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Tunnel Engineering: Keeping the Tunnel Frozen

Passive Cooling (Previous Wintertime)

The temperature of the permafrost in the surrounding area of the tunnel is –1.0°C. This temperature is too warm for the frozen silt of the tunnel to support the weight of 15 meters of soil above. Therefore forced cooling has been utilized since nearly the time of initial excavation.

Initially in the wintertime, passive convective cooling was utilized. This was accomplished by drilling a vent shaft from the surface above the tunnel, to the end of the adit. The doors to the portal and a louver on the vent were opened after winter temperatures dropped continually below freezing. Natural convection currents would draft the warmer air of the tunnel up to the surface, pulling cold winter air into the Tunnel through the portal.

The vent shaft was difficult to maintain as surface and ground water would migrate around the vent shaft pipe and completely freeze the shaft shut. Over the years three shafts were drilled to maintain this cooling method. In the early 1990s the last shaft froze shut and this method has not been used since that time.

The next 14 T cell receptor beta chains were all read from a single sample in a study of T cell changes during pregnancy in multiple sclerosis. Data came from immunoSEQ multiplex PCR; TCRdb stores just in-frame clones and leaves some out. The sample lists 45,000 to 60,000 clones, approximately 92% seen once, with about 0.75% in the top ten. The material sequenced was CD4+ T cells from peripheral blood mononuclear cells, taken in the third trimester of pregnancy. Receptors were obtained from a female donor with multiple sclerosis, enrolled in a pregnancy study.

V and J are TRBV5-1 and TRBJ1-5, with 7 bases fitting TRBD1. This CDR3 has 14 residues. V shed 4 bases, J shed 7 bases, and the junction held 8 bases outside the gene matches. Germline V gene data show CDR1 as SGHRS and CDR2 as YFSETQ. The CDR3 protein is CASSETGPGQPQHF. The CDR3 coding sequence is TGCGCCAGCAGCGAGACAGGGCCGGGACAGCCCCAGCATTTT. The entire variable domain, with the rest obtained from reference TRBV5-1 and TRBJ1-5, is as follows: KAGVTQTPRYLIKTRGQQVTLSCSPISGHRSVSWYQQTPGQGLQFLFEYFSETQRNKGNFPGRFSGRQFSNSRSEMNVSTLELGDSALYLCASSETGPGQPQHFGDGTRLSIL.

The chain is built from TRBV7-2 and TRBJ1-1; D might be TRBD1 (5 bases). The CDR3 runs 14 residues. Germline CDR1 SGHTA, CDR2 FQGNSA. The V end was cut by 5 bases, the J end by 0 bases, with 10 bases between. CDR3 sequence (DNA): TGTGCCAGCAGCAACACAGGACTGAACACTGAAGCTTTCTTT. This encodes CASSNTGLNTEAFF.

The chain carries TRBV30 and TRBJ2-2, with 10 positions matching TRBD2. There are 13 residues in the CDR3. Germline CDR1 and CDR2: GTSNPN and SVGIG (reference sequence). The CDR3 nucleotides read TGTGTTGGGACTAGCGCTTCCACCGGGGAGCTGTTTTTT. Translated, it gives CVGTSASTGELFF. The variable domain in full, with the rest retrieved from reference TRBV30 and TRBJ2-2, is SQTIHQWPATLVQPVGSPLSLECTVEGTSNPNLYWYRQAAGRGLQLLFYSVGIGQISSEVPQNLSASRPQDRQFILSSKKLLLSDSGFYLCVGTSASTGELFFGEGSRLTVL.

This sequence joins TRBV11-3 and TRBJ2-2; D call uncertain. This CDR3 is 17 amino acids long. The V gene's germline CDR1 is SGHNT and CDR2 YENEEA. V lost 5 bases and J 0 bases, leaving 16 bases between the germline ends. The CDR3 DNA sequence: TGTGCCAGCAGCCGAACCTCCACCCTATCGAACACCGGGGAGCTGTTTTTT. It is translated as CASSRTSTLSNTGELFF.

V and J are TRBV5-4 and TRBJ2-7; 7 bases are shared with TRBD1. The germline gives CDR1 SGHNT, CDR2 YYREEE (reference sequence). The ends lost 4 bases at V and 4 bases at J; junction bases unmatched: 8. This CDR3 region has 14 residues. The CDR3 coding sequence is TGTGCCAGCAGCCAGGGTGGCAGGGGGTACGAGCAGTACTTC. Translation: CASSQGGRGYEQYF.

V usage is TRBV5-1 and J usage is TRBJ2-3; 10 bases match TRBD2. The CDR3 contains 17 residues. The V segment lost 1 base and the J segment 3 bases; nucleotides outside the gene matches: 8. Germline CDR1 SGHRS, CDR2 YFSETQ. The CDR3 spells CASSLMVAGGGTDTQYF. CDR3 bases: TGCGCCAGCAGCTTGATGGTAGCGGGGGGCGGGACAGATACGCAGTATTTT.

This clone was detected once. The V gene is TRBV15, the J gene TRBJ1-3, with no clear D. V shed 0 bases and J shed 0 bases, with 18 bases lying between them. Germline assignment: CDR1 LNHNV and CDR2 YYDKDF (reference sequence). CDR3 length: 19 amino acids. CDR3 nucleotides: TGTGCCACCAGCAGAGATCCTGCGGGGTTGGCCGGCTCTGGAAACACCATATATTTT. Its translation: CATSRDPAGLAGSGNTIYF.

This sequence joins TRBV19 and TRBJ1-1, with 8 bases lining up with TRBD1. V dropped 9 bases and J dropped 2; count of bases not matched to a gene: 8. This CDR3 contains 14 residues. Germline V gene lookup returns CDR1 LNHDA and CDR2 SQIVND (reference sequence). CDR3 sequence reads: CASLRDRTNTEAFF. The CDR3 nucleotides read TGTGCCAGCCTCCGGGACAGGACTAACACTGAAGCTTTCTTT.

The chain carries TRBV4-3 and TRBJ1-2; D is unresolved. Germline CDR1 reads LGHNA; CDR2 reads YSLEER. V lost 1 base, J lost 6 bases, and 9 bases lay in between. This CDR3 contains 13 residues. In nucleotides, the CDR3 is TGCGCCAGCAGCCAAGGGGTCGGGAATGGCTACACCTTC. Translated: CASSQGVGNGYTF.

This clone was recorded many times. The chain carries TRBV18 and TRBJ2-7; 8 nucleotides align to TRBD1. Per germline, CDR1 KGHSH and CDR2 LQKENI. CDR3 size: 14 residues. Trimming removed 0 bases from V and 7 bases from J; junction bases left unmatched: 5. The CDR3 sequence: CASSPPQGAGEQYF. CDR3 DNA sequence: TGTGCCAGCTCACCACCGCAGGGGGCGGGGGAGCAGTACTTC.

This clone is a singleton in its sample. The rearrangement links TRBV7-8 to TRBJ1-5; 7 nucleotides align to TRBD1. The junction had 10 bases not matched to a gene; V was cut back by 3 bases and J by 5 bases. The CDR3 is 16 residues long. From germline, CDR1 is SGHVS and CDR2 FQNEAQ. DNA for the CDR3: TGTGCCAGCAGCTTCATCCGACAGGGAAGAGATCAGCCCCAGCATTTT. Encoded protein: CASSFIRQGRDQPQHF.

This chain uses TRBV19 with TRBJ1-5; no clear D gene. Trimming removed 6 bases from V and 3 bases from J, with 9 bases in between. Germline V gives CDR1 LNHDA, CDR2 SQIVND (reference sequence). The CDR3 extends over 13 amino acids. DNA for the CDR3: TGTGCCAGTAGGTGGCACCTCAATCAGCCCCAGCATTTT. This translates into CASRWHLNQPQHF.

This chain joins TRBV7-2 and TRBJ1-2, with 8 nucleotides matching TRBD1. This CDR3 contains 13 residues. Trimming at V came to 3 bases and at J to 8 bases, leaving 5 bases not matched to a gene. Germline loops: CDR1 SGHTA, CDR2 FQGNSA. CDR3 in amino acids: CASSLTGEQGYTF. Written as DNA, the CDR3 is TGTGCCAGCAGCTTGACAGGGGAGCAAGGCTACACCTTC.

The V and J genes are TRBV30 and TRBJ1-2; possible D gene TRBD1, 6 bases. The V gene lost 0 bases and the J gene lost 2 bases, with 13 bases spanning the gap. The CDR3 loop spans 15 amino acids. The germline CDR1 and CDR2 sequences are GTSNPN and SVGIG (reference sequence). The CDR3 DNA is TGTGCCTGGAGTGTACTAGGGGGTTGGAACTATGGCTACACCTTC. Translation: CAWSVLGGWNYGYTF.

Passive cooling was used in the wintertime.
Passive cooling was used in the wintertime.
Image of external vent at end of tunnel.
Image of external vent at end of tunnel.

Refrigeration (Sumertime) Return to Top  

Compressor/Refrigerant Pump Building.
Compressor/Refrigerant Pump Building.

The warm air temperatures of summer require that a mechanical chilling unit be utilized to maintain the tunnel interior temperature at approximately –4°C. The system is comprised of a compressor unit and refrigerant pump located in a small building outside of the tunnel. The chilled liquid refrigerant is circulated to an evaporator/blower unit which hangs from the ceiling of the portal area and blows the cold air into the tunnel. Engineers are now moving some of the cold air expelled by the evaporator/blower unit to the rear of the adit with the use of flexible ductwork and an inline blower.

Forced Air Ambient Cooling (Current Wintertime Method) Return to Top  

Cooling Inside Tunnel—Blower/Evaporator Unit with duct to carry cold air to the back of the tunnel.
Cooling Inside Tunnel—Blower/Evaporator Unit with duct to carry cold air to the back of the tunnel.

The compressor and pump are shut down for the winter due to the high cost of operating this system. The flexible ductwork used in the summertime to move air to the rear of the adit is then used to pull the cold winter ambient air into the tunnel. This is accomplished by re-locating the ductwork to pull air through a vent near the portal door. A temperature control is utilized to shut the blower off in the event the winter temperature rises above freezing.